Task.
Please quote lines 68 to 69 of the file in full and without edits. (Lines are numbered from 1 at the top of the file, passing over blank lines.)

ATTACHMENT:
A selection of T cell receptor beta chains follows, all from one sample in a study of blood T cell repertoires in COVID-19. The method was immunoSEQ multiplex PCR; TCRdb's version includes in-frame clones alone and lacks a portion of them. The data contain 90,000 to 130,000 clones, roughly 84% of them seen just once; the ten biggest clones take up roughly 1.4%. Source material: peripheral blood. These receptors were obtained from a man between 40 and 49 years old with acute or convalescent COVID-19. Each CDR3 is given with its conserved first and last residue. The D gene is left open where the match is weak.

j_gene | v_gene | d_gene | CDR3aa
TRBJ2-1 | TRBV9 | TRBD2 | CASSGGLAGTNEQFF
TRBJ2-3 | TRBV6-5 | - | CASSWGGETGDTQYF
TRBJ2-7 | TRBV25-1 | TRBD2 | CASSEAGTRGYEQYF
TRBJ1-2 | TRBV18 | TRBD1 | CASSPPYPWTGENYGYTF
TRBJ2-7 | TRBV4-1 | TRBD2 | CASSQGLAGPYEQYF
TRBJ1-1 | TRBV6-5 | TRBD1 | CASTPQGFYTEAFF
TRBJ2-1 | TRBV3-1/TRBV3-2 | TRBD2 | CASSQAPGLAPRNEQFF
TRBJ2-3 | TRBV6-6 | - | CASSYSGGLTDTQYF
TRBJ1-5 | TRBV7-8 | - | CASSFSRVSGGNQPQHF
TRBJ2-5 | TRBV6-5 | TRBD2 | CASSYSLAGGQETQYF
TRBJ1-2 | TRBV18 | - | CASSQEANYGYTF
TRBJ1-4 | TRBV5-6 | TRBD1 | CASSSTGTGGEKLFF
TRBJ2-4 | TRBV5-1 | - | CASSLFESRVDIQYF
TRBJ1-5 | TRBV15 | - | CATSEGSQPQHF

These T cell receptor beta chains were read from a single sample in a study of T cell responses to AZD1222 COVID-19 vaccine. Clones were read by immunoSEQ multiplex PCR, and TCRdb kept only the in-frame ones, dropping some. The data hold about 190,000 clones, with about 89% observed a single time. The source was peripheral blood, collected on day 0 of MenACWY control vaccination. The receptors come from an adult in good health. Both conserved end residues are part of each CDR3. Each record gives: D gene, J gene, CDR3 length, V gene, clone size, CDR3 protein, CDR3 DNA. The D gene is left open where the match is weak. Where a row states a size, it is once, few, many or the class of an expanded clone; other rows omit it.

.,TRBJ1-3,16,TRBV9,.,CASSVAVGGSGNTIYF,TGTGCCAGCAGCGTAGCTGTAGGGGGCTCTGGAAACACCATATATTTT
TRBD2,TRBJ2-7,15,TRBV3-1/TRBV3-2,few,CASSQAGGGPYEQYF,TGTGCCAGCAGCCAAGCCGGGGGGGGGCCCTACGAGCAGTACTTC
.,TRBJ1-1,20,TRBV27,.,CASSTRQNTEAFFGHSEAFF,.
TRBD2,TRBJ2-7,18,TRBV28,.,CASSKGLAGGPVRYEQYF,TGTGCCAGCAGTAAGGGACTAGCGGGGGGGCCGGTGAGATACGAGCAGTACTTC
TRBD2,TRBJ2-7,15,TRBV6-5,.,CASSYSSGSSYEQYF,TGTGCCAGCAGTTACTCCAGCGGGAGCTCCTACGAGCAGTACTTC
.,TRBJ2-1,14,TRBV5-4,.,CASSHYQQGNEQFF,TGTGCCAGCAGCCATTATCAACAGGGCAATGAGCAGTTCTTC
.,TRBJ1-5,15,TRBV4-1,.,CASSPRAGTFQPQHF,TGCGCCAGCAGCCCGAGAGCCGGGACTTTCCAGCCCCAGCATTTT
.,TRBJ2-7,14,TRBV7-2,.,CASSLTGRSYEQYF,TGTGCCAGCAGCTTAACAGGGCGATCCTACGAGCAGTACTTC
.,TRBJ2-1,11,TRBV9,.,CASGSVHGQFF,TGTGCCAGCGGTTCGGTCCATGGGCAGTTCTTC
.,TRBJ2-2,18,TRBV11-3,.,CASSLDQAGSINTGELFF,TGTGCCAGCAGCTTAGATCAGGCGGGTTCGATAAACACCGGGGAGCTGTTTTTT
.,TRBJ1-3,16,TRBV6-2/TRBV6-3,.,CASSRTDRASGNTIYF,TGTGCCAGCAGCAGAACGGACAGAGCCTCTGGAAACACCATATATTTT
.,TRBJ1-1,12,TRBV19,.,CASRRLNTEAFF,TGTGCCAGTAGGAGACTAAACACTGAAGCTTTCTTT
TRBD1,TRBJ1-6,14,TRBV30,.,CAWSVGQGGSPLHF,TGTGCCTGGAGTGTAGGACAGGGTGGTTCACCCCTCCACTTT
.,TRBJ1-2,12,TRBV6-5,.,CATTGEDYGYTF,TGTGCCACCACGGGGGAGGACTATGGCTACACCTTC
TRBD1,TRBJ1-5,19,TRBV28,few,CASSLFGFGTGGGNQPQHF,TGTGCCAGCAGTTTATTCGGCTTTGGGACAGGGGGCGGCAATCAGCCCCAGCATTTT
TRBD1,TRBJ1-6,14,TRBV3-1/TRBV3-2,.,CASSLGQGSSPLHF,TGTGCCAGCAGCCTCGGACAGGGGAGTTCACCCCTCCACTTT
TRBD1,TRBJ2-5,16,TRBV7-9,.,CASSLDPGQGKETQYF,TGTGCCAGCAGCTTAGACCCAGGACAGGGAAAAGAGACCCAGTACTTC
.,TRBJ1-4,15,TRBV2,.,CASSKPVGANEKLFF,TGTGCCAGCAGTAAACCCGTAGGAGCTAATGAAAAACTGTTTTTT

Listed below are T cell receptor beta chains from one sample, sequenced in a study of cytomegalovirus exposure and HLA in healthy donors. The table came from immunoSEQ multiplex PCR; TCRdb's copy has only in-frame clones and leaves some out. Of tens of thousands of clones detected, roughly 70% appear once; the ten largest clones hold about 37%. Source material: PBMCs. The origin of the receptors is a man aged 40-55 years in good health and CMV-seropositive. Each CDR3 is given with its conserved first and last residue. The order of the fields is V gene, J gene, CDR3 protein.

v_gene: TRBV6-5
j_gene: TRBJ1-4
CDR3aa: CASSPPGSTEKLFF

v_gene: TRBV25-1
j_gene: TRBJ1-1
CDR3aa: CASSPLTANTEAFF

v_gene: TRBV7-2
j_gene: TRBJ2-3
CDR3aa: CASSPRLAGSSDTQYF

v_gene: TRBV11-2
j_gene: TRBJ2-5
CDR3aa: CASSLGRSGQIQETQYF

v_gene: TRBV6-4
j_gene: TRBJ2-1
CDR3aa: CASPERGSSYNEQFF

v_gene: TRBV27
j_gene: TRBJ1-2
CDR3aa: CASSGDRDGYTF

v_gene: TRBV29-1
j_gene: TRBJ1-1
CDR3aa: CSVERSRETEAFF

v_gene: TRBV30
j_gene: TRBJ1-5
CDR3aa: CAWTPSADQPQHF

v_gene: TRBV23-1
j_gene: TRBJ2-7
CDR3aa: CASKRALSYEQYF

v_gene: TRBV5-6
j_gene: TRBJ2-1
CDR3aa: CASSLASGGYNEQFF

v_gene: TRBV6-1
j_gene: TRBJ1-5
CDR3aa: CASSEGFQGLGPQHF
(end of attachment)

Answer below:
j_gene: TRBJ1-5
CDR3aa: CASSEGFQGLGPQHF